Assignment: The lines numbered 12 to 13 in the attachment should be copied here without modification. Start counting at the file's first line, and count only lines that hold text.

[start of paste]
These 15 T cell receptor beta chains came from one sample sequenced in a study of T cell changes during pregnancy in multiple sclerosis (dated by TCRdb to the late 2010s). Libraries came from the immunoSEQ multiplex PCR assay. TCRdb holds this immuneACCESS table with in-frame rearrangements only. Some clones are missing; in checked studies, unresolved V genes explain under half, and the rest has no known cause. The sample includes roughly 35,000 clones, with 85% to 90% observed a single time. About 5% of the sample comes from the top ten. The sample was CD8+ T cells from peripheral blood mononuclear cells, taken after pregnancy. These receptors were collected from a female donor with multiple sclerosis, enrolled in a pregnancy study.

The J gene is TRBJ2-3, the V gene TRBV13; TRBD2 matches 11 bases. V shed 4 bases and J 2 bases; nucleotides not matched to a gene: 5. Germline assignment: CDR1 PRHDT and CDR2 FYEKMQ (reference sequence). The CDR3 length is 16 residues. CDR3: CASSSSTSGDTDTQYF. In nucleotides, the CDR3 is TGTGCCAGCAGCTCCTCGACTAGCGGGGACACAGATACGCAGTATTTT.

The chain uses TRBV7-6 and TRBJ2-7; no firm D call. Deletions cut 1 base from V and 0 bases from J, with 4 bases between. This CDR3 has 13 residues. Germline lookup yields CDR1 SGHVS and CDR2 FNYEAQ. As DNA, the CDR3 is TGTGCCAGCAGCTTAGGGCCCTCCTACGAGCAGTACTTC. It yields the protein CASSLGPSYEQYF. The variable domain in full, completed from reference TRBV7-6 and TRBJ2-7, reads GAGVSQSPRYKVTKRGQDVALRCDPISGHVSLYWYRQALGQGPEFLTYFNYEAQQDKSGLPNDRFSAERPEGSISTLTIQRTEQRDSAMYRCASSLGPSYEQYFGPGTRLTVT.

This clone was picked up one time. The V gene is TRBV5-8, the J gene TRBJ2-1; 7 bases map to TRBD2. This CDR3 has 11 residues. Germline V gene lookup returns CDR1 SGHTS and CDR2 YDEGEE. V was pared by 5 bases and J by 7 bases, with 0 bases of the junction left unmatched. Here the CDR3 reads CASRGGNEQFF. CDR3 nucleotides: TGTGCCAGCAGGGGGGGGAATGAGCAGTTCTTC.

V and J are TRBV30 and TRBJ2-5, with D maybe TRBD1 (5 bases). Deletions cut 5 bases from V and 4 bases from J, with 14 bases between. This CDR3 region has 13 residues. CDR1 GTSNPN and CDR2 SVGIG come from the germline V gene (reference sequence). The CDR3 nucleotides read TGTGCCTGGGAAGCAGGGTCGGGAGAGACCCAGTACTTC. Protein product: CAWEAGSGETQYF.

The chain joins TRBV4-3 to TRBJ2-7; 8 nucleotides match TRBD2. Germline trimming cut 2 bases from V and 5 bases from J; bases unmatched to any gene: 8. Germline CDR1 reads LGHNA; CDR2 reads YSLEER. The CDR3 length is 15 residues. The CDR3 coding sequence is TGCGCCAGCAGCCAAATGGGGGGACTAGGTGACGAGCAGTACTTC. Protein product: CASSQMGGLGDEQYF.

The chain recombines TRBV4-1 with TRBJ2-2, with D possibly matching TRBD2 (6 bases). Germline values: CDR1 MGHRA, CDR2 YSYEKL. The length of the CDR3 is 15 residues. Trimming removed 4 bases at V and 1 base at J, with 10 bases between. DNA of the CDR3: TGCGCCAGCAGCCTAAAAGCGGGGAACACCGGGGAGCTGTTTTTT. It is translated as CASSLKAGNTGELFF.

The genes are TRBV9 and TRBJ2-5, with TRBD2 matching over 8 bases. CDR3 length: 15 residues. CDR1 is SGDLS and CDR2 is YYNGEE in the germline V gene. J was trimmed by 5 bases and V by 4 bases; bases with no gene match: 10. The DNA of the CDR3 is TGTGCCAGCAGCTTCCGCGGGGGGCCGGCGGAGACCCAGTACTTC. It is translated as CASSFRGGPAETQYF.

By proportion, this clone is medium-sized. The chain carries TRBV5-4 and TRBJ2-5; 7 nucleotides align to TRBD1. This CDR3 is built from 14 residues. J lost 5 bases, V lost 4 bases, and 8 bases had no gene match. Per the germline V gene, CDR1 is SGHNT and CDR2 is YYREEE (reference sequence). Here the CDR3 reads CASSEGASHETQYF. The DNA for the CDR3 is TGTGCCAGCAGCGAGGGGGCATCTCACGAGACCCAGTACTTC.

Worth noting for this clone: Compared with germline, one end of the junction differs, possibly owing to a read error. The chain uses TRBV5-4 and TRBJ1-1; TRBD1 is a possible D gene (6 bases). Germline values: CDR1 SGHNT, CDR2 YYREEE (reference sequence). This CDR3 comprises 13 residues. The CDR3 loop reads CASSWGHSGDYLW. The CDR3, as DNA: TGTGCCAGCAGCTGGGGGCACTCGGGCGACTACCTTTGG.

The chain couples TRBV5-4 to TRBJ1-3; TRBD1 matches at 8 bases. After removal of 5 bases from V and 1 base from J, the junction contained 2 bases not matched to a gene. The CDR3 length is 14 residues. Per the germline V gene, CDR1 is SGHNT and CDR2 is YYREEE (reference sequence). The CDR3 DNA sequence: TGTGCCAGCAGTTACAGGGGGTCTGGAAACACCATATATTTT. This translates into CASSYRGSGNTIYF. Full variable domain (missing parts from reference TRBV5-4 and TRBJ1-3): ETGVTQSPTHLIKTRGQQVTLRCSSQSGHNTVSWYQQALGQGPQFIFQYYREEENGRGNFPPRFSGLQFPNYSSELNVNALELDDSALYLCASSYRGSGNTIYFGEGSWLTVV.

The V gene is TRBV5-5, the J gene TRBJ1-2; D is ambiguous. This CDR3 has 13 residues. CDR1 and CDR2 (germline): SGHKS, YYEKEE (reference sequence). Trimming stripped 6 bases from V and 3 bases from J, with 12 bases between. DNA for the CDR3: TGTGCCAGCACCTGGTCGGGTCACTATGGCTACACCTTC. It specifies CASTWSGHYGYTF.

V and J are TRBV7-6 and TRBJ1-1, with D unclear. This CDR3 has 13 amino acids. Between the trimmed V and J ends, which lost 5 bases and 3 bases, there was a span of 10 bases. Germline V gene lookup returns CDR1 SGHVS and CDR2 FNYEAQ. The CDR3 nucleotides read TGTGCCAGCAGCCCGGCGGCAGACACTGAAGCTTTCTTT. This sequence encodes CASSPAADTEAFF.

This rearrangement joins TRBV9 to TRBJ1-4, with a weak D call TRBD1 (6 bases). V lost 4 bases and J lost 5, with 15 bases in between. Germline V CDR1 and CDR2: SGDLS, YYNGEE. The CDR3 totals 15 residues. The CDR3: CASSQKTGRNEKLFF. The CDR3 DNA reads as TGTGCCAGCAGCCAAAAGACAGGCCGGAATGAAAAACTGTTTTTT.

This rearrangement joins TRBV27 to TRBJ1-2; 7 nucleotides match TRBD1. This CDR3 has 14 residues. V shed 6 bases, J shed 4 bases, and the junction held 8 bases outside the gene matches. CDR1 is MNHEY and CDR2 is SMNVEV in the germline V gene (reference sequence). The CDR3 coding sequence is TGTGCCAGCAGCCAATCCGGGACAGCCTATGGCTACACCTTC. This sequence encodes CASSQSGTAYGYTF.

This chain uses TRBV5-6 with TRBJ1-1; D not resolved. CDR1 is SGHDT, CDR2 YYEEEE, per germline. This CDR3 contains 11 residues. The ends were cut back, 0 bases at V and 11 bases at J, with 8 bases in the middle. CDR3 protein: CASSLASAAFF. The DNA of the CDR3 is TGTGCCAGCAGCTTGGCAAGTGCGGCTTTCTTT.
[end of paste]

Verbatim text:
The V gene is TRBV5-5, the J gene TRBJ1-2; D is ambiguous. This CDR3 has 13 residues. CDR1 and CDR2 (germline): SGHKS, YYEKEE (reference sequence). Trimming stripped 6 bases from V and 3 bases from J, with 12 bases between. DNA for the CDR3: TGTGCCAGCACCTGGTCGGGTCACTATGGCTACACCTTC. It specifies CASTWSGHYGYTF.

V and J are TRBV7-6 and TRBJ1-1, with D unclear. This CDR3 has 13 amino acids. Between the trimmed V and J ends, which lost 5 bases and 3 bases, there was a span of 10 bases. Germline V gene lookup returns CDR1 SGHVS and CDR2 FNYEAQ. The CDR3 nucleotides read TGTGCCAGCAGCCCGGCGGCAGACACTGAAGCTTTCTTT. This sequence encodes CASSPAADTEAFF.